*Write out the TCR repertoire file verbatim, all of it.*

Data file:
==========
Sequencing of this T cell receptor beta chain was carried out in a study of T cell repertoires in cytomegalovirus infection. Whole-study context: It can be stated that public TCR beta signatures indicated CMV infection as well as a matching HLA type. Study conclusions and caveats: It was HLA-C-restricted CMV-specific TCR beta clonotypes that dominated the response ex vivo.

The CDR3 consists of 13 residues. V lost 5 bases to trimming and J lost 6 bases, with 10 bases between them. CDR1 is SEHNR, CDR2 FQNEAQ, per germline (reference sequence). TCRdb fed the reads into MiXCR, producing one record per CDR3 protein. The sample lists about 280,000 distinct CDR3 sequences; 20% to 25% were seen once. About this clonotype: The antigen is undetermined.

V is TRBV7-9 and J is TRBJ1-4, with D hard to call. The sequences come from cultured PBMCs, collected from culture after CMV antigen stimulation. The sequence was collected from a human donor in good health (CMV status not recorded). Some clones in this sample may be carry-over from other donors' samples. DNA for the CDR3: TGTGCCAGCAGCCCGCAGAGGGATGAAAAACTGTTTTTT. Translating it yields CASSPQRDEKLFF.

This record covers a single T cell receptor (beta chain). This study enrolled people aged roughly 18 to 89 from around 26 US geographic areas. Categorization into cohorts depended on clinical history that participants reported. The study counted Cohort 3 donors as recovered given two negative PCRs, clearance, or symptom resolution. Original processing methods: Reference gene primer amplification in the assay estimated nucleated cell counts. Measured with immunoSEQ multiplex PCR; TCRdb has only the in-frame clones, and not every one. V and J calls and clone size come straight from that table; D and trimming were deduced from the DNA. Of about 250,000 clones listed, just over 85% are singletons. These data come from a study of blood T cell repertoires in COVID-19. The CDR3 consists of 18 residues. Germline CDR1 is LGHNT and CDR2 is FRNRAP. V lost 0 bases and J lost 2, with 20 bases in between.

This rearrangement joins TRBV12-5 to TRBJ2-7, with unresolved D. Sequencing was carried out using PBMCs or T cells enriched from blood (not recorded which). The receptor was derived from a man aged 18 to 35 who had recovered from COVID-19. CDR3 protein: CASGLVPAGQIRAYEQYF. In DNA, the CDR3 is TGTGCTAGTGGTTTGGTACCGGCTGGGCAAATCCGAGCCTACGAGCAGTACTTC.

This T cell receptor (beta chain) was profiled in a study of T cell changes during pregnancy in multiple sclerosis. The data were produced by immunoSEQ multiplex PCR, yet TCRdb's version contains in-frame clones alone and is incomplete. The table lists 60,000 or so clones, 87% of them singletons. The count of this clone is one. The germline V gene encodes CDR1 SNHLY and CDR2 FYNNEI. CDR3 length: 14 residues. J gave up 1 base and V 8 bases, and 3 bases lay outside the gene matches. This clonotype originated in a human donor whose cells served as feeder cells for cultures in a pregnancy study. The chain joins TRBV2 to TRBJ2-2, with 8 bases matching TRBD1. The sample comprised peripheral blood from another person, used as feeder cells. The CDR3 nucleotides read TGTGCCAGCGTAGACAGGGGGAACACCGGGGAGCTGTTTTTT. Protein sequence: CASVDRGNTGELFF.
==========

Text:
Sequencing of this T cell receptor beta chain was carried out in a study of T cell repertoires in cytomegalovirus infection. Whole-study context: It can be stated that public TCR beta signatures indicated CMV infection as well as a matching HLA type. Study conclusions and caveats: It was HLA-C-restricted CMV-specific TCR beta clonotypes that dominated the response ex vivo.

The CDR3 consists of 13 residues. V lost 5 bases to trimming and J lost 6 bases, with 10 bases between them. CDR1 is SEHNR, CDR2 FQNEAQ, per germline (reference sequence). TCRdb fed the reads into MiXCR, producing one record per CDR3 protein. The sample lists about 280,000 distinct CDR3 sequences; 20% to 25% were seen once. About this clonotype: The antigen is undetermined.

V is TRBV7-9 and J is TRBJ1-4, with D hard to call. The sequences come from cultured PBMCs, collected from culture after CMV antigen stimulation. The sequence was collected from a human donor in good health (CMV status not recorded). Some clones in this sample may be carry-over from other donors' samples. DNA for the CDR3: TGTGCCAGCAGCCCGCAGAGGGATGAAAAACTGTTTTTT. Translating it yields CASSPQRDEKLFF.

This record covers a single T cell receptor (beta chain). This study enrolled people aged roughly 18 to 89 from around 26 US geographic areas. Categorization into cohorts depended on clinical history that participants reported. The study counted Cohort 3 donors as recovered given two negative PCRs, clearance, or symptom resolution. Original processing methods: Reference gene primer amplification in the assay estimated nucleated cell counts. Measured with immunoSEQ multiplex PCR; TCRdb has only the in-frame clones, and not every one. V and J calls and clone size come straight from that table; D and trimming were deduced from the DNA. Of about 250,000 clones listed, just over 85% are singletons. These data come from a study of blood T cell repertoires in COVID-19. The CDR3 consists of 18 residues. Germline CDR1 is LGHNT and CDR2 is FRNRAP. V lost 0 bases and J lost 2, with 20 bases in between.

This rearrangement joins TRBV12-5 to TRBJ2-7, with unresolved D. Sequencing was carried out using PBMCs or T cells enriched from blood (not recorded which). The receptor was derived from a man aged 18 to 35 who had recovered from COVID-19. CDR3 protein: CASGLVPAGQIRAYEQYF. In DNA, the CDR3 is TGTGCTAGTGGTTTGGTACCGGCTGGGCAAATCCGAGCCTACGAGCAGTACTTC.

This T cell receptor (beta chain) was profiled in a study of T cell changes during pregnancy in multiple sclerosis. The data were produced by immunoSEQ multiplex PCR, yet TCRdb's version contains in-frame clones alone and is incomplete. The table lists 60,000 or so clones, 87% of them singletons. The count of this clone is one. The germline V gene encodes CDR1 SNHLY and CDR2 FYNNEI. CDR3 length: 14 residues. J gave up 1 base and V 8 bases, and 3 bases lay outside the gene matches. This clonotype originated in a human donor whose cells served as feeder cells for cultures in a pregnancy study. The chain joins TRBV2 to TRBJ2-2, with 8 bases matching TRBD1. The sample comprised peripheral blood from another person, used as feeder cells. The CDR3 nucleotides read TGTGCCAGCGTAGACAGGGGGAACACCGGGGAGCTGTTTTTT. Protein sequence: CASVDRGNTGELFF.